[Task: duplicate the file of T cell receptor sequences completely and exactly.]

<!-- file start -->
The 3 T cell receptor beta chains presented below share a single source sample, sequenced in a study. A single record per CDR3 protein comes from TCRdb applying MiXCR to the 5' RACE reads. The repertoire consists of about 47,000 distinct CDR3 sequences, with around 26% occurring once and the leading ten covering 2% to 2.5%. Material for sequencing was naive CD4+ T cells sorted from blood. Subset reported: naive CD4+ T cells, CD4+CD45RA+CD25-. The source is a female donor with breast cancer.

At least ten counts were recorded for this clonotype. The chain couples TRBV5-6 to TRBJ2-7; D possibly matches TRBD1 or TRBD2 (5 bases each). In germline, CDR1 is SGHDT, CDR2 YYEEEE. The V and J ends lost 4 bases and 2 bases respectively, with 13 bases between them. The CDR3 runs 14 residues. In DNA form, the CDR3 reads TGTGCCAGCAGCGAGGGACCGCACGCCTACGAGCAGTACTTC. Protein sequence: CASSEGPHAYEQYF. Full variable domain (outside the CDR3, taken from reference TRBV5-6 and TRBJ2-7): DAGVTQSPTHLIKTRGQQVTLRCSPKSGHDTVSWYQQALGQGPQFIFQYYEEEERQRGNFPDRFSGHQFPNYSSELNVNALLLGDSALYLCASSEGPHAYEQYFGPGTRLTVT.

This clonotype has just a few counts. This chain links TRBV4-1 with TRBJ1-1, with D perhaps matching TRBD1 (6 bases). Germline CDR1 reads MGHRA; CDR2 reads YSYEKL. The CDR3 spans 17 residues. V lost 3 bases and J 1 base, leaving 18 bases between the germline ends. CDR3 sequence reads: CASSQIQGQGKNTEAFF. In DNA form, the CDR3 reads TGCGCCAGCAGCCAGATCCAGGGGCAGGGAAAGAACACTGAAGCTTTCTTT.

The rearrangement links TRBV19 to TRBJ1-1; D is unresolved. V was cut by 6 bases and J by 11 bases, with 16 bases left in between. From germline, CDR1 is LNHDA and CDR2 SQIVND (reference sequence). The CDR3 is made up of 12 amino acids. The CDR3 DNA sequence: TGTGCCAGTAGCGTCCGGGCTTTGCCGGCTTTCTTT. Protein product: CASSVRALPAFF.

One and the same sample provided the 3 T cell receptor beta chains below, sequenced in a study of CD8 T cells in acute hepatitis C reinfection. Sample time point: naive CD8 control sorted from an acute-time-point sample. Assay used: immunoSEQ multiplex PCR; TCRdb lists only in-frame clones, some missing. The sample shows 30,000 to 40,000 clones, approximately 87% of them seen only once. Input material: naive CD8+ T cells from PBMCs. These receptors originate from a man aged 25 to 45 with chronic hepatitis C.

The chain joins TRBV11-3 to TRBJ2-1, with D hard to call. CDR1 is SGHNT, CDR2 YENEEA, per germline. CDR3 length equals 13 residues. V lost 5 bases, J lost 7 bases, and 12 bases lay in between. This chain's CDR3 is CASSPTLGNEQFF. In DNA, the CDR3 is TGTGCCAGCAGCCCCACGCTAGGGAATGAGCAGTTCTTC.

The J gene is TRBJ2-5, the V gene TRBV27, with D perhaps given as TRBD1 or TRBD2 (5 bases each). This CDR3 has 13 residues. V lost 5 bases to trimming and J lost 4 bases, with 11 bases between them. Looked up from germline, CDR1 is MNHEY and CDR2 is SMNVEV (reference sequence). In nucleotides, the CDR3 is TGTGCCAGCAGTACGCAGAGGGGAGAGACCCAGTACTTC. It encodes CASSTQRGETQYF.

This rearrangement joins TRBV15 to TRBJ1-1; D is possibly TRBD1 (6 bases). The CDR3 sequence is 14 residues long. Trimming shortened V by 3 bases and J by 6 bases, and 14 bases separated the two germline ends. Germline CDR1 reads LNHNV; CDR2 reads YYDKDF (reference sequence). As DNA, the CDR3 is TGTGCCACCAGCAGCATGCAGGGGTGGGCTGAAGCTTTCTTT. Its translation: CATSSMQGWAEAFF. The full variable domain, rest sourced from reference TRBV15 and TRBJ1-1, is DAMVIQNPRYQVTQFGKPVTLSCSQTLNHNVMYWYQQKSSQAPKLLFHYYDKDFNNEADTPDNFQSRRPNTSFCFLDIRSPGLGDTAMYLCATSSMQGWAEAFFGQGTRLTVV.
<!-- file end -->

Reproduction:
The 3 T cell receptor beta chains presented below share a single source sample, sequenced in a study. A single record per CDR3 protein comes from TCRdb applying MiXCR to the 5' RACE reads. The repertoire consists of about 47,000 distinct CDR3 sequences, with around 26% occurring once and the leading ten covering 2% to 2.5%. Material for sequencing was naive CD4+ T cells sorted from blood. Subset reported: naive CD4+ T cells, CD4+CD45RA+CD25-. The source is a female donor with breast cancer.

At least ten counts were recorded for this clonotype. The chain couples TRBV5-6 to TRBJ2-7; D possibly matches TRBD1 or TRBD2 (5 bases each). In germline, CDR1 is SGHDT, CDR2 YYEEEE. The V and J ends lost 4 bases and 2 bases respectively, with 13 bases between them. The CDR3 runs 14 residues. In DNA form, the CDR3 reads TGTGCCAGCAGCGAGGGACCGCACGCCTACGAGCAGTACTTC. Protein sequence: CASSEGPHAYEQYF. Full variable domain (outside the CDR3, taken from reference TRBV5-6 and TRBJ2-7): DAGVTQSPTHLIKTRGQQVTLRCSPKSGHDTVSWYQQALGQGPQFIFQYYEEEERQRGNFPDRFSGHQFPNYSSELNVNALLLGDSALYLCASSEGPHAYEQYFGPGTRLTVT.

This clonotype has just a few counts. This chain links TRBV4-1 with TRBJ1-1, with D perhaps matching TRBD1 (6 bases). Germline CDR1 reads MGHRA; CDR2 reads YSYEKL. The CDR3 spans 17 residues. V lost 3 bases and J 1 base, leaving 18 bases between the germline ends. CDR3 sequence reads: CASSQIQGQGKNTEAFF. In DNA form, the CDR3 reads TGCGCCAGCAGCCAGATCCAGGGGCAGGGAAAGAACACTGAAGCTTTCTTT.

The rearrangement links TRBV19 to TRBJ1-1; D is unresolved. V was cut by 6 bases and J by 11 bases, with 16 bases left in between. From germline, CDR1 is LNHDA and CDR2 SQIVND (reference sequence). The CDR3 is made up of 12 amino acids. The CDR3 DNA sequence: TGTGCCAGTAGCGTCCGGGCTTTGCCGGCTTTCTTT. Protein product: CASSVRALPAFF.

One and the same sample provided the 3 T cell receptor beta chains below, sequenced in a study of CD8 T cells in acute hepatitis C reinfection. Sample time point: naive CD8 control sorted from an acute-time-point sample. Assay used: immunoSEQ multiplex PCR; TCRdb lists only in-frame clones, some missing. The sample shows 30,000 to 40,000 clones, approximately 87% of them seen only once. Input material: naive CD8+ T cells from PBMCs. These receptors originate from a man aged 25 to 45 with chronic hepatitis C.

The chain joins TRBV11-3 to TRBJ2-1, with D hard to call. CDR1 is SGHNT, CDR2 YENEEA, per germline. CDR3 length equals 13 residues. V lost 5 bases, J lost 7 bases, and 12 bases lay in between. This chain's CDR3 is CASSPTLGNEQFF. In DNA, the CDR3 is TGTGCCAGCAGCCCCACGCTAGGGAATGAGCAGTTCTTC.

The J gene is TRBJ2-5, the V gene TRBV27, with D perhaps given as TRBD1 or TRBD2 (5 bases each). This CDR3 has 13 residues. V lost 5 bases to trimming and J lost 4 bases, with 11 bases between them. Looked up from germline, CDR1 is MNHEY and CDR2 is SMNVEV (reference sequence). In nucleotides, the CDR3 is TGTGCCAGCAGTACGCAGAGGGGAGAGACCCAGTACTTC. It encodes CASSTQRGETQYF.

This rearrangement joins TRBV15 to TRBJ1-1; D is possibly TRBD1 (6 bases). The CDR3 sequence is 14 residues long. Trimming shortened V by 3 bases and J by 6 bases, and 14 bases separated the two germline ends. Germline CDR1 reads LNHNV; CDR2 reads YYDKDF (reference sequence). As DNA, the CDR3 is TGTGCCACCAGCAGCATGCAGGGGTGGGCTGAAGCTTTCTTT. Its translation: CATSSMQGWAEAFF. The full variable domain, rest sourced from reference TRBV15 and TRBJ1-1, is DAMVIQNPRYQVTQFGKPVTLSCSQTLNHNVMYWYQQKSSQAPKLLFHYYDKDFNNEADTPDNFQSRRPNTSFCFLDIRSPGLGDTAMYLCATSSMQGWAEAFFGQGTRLTVV.